Tag Archives: minced oath

Cassidese Glossary – Gee Whillikers

For some time now, some of my on-line friends have advised me to provide a version of CassidySlangScam without the invective aimed at Cassidy and his supporters. In response to that advice, I am working on providing a glossary of the terms in Cassidy’s ludicrous book How The Irish Invented Slang with a short, simple and business-like explanation of why Cassidy’s version is wrong.

This is one of earliest manifestations of a family of minced oaths based on ‘Jesus’. This, in the form of Gee Whilikens, is found from the 1850s and is originally associated with south-east England.

Cassidy ignores these facts and claims that it comes from the ‘Irish’ phrase Dia Thoilleachas, which he claims is an exclamation meaning ‘God’s Will!’ There is a word toileachas (with one l), which is given as meaning will in Dinneen’s dictionary, though it is not in Ó Dónaill. It is also found in Scottish Gaelic. So Dia exists and toileachas exists. Could the phrase Dia Thoileachas exist with the meaning God’s Will?

No. There is absolutely no evidence for the existence of this phrase, and it makes no sense in terms of Irish grammar. The Irish for God’s Will is ‘toil Dé’. You could, presumably, say ‘toileachas Dé’ (though the word toileachas is uncommon and obscure), but how would that give Gee Whillickers rather than Whillickers Gee?

Cassidese Glossary – Gee

For some time now, some of my on-line friends have advised me to provide a version of CassidySlangScam without the invective aimed at Cassidy and his supporters. In response to that advice, I am working on providing a glossary of the terms in Cassidy’s ludicrous book How The Irish Invented Slang with a short, simple and business-like explanation of why Cassidy’s version is wrong.

The word Gee used as an exclamation is certainly what is known as a ‘minced oath’. In other words, it is a way of avoiding a taboo word by saying something that slightly resembles the offensive term. I was under the misapprehension that this is short for God, because G is the first letter, but the overwhelming body of opinion has it that this is short for Jesus: https://www.etymonline.com/word/gee

Cassidy thinks this comes from the Irish Dia, which is pronounced with a j sound in the North, as jeea. There is no evidence for this and Gee is exactly like the first syllable of Jesus. Furthermore, Irish speakers tend to say a Dhia (the vocative – oh God!) which is pronounced a yeea, rather than ‘Dia!’

 

Cassidese Glossary – Darn

For some time now, some of my on-line friends have advised me to provide a version of CassidySlangScam without the invective aimed at Cassidy and his supporters. In response to that advice, I am working on providing a glossary of the terms in Cassidy’s ludicrous book How The Irish Invented Slang with a short, simple and business-like explanation of why Cassidy’s version is wrong.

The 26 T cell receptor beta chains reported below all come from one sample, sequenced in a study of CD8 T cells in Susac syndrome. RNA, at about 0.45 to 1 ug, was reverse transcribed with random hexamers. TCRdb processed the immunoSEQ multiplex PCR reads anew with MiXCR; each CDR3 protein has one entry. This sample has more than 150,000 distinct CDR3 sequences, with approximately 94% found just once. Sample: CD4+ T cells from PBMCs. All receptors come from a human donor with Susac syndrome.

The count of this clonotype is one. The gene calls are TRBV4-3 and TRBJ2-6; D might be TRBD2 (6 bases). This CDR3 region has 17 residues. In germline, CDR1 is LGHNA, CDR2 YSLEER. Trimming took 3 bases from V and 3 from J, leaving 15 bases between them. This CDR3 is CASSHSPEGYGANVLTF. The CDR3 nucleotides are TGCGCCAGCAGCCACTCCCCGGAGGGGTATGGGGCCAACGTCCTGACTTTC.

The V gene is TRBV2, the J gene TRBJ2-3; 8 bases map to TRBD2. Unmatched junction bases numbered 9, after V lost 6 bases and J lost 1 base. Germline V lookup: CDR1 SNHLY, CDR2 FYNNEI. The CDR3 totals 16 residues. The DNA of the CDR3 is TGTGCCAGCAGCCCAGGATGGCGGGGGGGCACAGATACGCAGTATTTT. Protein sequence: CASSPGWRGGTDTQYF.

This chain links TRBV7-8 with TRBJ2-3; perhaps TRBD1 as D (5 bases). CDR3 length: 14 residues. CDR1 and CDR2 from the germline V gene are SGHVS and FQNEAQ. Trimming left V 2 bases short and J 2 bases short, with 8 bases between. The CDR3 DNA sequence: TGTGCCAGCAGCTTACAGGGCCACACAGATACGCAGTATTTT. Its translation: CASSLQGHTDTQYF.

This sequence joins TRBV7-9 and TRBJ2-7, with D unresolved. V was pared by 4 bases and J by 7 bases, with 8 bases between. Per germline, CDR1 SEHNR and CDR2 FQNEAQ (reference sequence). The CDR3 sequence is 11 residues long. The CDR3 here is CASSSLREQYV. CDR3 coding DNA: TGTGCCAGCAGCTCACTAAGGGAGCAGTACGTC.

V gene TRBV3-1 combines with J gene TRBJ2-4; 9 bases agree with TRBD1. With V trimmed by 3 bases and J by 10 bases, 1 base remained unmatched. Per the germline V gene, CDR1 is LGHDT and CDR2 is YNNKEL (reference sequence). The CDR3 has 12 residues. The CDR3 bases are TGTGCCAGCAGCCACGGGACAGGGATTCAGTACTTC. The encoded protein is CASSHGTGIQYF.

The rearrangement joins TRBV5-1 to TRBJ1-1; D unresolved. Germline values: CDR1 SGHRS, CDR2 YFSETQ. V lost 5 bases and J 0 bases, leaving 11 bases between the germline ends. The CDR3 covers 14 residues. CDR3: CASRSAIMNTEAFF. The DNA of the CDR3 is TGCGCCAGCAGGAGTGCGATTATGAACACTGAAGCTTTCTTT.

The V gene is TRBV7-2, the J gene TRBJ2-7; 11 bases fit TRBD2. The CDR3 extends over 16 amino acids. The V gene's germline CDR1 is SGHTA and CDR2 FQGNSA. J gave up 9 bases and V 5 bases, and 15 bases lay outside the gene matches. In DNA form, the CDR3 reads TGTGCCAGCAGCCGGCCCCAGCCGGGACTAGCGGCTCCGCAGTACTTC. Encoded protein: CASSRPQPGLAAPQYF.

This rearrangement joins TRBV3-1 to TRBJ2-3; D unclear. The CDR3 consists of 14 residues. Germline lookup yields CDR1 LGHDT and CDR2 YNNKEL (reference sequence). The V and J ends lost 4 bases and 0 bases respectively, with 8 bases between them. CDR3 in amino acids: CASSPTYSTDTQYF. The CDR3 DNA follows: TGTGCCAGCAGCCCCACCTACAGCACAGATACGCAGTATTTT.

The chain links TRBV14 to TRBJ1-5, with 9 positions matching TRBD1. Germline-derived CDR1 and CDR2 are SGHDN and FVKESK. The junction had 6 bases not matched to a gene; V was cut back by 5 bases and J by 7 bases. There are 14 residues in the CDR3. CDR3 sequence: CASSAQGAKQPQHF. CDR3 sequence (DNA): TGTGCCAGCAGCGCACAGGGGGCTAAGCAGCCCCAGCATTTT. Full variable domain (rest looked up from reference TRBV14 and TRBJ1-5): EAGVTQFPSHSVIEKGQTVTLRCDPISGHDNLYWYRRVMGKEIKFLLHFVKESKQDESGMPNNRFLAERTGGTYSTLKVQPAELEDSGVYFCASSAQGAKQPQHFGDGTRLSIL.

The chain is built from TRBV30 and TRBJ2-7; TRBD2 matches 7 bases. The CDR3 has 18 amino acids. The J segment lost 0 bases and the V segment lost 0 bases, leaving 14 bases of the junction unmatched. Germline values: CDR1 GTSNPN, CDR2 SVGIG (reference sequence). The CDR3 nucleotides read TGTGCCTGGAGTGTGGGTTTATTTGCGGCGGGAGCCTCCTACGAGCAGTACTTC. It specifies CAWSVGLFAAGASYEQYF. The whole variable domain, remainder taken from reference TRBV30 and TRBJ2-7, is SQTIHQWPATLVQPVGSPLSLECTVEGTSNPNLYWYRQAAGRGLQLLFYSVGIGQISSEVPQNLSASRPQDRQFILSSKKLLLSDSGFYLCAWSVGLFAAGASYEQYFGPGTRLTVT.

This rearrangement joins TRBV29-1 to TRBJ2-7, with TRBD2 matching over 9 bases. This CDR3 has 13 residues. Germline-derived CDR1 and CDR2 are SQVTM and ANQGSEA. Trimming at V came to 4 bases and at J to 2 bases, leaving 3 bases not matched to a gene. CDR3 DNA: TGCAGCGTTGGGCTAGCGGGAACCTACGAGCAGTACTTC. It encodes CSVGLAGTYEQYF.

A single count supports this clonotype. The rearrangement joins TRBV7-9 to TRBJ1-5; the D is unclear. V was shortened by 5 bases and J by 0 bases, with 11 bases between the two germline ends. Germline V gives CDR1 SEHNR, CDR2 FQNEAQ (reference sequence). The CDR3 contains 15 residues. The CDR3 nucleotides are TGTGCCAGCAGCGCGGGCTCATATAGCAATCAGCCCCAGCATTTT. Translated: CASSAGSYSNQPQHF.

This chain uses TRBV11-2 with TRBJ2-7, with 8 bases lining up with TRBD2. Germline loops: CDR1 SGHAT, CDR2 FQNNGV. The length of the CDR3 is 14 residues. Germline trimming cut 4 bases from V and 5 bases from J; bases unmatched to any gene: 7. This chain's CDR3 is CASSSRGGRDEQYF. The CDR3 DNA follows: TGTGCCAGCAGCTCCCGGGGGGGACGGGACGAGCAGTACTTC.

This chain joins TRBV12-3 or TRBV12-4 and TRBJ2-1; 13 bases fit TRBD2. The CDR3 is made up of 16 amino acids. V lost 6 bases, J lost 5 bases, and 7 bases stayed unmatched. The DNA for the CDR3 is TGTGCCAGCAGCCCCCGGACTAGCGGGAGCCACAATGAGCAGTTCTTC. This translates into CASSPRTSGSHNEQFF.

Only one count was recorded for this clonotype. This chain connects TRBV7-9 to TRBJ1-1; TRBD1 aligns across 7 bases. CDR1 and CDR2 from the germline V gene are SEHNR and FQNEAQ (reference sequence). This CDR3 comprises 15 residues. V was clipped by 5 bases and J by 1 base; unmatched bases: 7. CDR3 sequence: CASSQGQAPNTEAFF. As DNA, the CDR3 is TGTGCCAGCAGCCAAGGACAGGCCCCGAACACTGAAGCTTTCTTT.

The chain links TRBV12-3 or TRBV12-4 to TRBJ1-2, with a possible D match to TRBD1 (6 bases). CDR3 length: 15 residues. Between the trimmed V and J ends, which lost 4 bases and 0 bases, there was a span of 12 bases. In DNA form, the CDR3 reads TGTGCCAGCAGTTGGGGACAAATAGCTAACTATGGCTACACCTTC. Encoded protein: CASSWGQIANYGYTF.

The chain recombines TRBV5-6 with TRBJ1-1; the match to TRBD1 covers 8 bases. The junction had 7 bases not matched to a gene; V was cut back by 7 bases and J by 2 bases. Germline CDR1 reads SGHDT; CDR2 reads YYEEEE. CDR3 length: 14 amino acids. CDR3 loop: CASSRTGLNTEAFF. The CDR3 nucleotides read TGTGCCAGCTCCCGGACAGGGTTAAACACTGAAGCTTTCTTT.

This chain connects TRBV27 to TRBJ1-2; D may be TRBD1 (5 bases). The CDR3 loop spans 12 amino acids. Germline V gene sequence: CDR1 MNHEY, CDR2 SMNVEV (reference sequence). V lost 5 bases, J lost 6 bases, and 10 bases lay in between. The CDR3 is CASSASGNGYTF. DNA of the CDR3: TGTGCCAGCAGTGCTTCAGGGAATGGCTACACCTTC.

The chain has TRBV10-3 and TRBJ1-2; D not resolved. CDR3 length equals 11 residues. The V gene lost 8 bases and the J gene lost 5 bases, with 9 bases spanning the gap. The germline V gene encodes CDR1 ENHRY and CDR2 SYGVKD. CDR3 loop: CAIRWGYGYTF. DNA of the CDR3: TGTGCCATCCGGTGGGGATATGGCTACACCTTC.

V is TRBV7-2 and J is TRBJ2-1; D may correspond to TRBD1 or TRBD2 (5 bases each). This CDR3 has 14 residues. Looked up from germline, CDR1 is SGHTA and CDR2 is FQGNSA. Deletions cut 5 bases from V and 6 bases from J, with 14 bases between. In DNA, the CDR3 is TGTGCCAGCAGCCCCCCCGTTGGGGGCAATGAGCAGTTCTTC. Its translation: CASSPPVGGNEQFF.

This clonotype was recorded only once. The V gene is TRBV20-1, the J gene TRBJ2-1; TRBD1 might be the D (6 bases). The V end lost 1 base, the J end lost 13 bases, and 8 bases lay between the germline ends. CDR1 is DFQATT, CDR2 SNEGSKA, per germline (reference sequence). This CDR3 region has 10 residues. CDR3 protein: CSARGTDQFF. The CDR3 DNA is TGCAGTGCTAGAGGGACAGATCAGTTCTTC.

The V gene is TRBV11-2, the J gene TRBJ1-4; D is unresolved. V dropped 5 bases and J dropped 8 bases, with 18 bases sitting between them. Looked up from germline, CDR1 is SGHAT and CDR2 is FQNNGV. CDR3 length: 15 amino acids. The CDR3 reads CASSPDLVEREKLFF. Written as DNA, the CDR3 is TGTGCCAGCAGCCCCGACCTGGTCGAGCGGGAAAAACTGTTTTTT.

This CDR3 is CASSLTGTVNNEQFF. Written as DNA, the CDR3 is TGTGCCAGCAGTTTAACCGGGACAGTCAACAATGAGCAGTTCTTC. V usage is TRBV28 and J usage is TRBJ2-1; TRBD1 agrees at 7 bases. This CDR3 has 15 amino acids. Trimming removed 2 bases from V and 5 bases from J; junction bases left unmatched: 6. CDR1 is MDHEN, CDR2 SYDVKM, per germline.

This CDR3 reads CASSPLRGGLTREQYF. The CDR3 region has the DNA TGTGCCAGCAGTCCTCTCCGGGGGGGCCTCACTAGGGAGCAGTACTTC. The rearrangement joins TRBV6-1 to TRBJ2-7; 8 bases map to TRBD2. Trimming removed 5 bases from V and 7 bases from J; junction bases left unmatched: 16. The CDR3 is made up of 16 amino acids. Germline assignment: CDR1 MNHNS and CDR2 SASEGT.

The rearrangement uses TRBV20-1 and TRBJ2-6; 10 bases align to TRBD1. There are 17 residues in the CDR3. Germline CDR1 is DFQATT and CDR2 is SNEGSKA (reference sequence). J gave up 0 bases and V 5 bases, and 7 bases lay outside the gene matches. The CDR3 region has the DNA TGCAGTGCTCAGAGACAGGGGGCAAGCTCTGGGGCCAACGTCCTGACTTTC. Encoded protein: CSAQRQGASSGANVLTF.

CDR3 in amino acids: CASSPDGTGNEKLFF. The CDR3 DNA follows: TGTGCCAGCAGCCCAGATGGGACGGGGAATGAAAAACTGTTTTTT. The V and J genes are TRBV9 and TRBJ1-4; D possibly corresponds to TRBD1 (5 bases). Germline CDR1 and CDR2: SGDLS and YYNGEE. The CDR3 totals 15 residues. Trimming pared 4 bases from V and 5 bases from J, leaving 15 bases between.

Daniel Cassidy claims that the word darn comes from the Irish phrase dothairne air. This word does exist, but it is quite obscure. Ó Dónaill’s dictionary has this:

dothairne, f. (gs. ~). Affliction. Díth is ~ ort! Bad scran to you!

Dinneen has this:

dothairne g., id., f., evil, mischief; misfortune; do dhíth is do dhothairne ort, misery and misfortune attend thee.

However, “dothairne air” is not a common expression in Irish. I have just put it into Google and got 8 hits, all of them relating to this blog. The phrase “damnú air” got 489 hits.

There is no doubt about where darn it really comes from. It is first recorded (in America) in 1781. Early references include specific claims that darn is a euphemistic substitution for damn. The existence of expressions like ‘gosh darn it to heck!’ and ‘darnation’ leave us with little room for doubt that this is another minced oath, like Baloney! or Gee Whizz! or Holy Cow!

All About Baloney

I have already dealt with Cassidy’s claims about the Irish origins of the word baloney elsewhere on this blog. However, I don’t think I’ve ever told the whole story of Cassidy’s lies in relation to this word.

Put simply, Cassidy claimed that the American English term baloney, the name of an Italian sausage from Bologna, used as a disguised version of blarney or balls or something similar, really comes from the ‘Irish’ phrase béal ónna:

Béal ónna (pron. bæl óna), silly loquacity, foolish talk; blather; blarney; stupid gossip.

As I said before, the phrase béal ónna doesn’t exist. What’s more, Cassidy was actually told this before the book was published. However, before I deal with that, let’s just look at the ‘Irish phrase’ béál ónna. Béal is a well-known Irish word. It means a mouth. Ónna is an old, literary word meaning naïve, simple, innocent. It isn’t found at all in the main modern Irish dictionary, Ó Dónaill. It is found in the earlier Dinneen’s dictionary, which tends to mix up words from different registers and eras.

There is actually a word that is quite similar to ónna in English, the word callow. Callow is no longer a current word in the language. You get it in phrases like ‘a callow youth’ but many English speakers wouldn’t know it or use it. As for people using the phrase ‘callow mouth’ to mean nonsense, there is just as much evidence of this as there is for Cassidy’s béal ónna. In fact, people don’t say ‘stupid mouth’ or ‘dumb mouth’ or ‘idiot mouth’ for nonsense either. And in Irish, they don’t combine béal with more common words for stupid to make béal amaideach, or béal bómánta, or béal dúr.

On 25 April 2006, an unregistered guest on the Daltaí Boards posted the following on a discussion on language survival and gender:

Your wingnut assertion about women killing the Irish language is a bunch of béal ónna agus dríb. You sound like a leathcheann foirfe.

This was Cassidy. Béal ónna was his version of baloney, and dríb was his candidate for the English tripe. The smartass tone and the wordplay is so distinctive and so typical of Cassidy. When another person said that they didn’t understand ‘a bunch of béal ónna’, Dennis King posted this comment:

Bain triail as Google. [Try Google] It’s one of the cockeyed concoctions of Dan Cassidy (or is that Jerry de Rossa?). Ní Gaeilge é ar chor ar bith. [It’s not Irish at all.]

Then Cassidy (using a different IPA and identity) posted three comments in succession on 26 April:

A Chara,

Re: béal ónna, simple, silly, foolish talk.

Is it incorrect to use ónna with béal?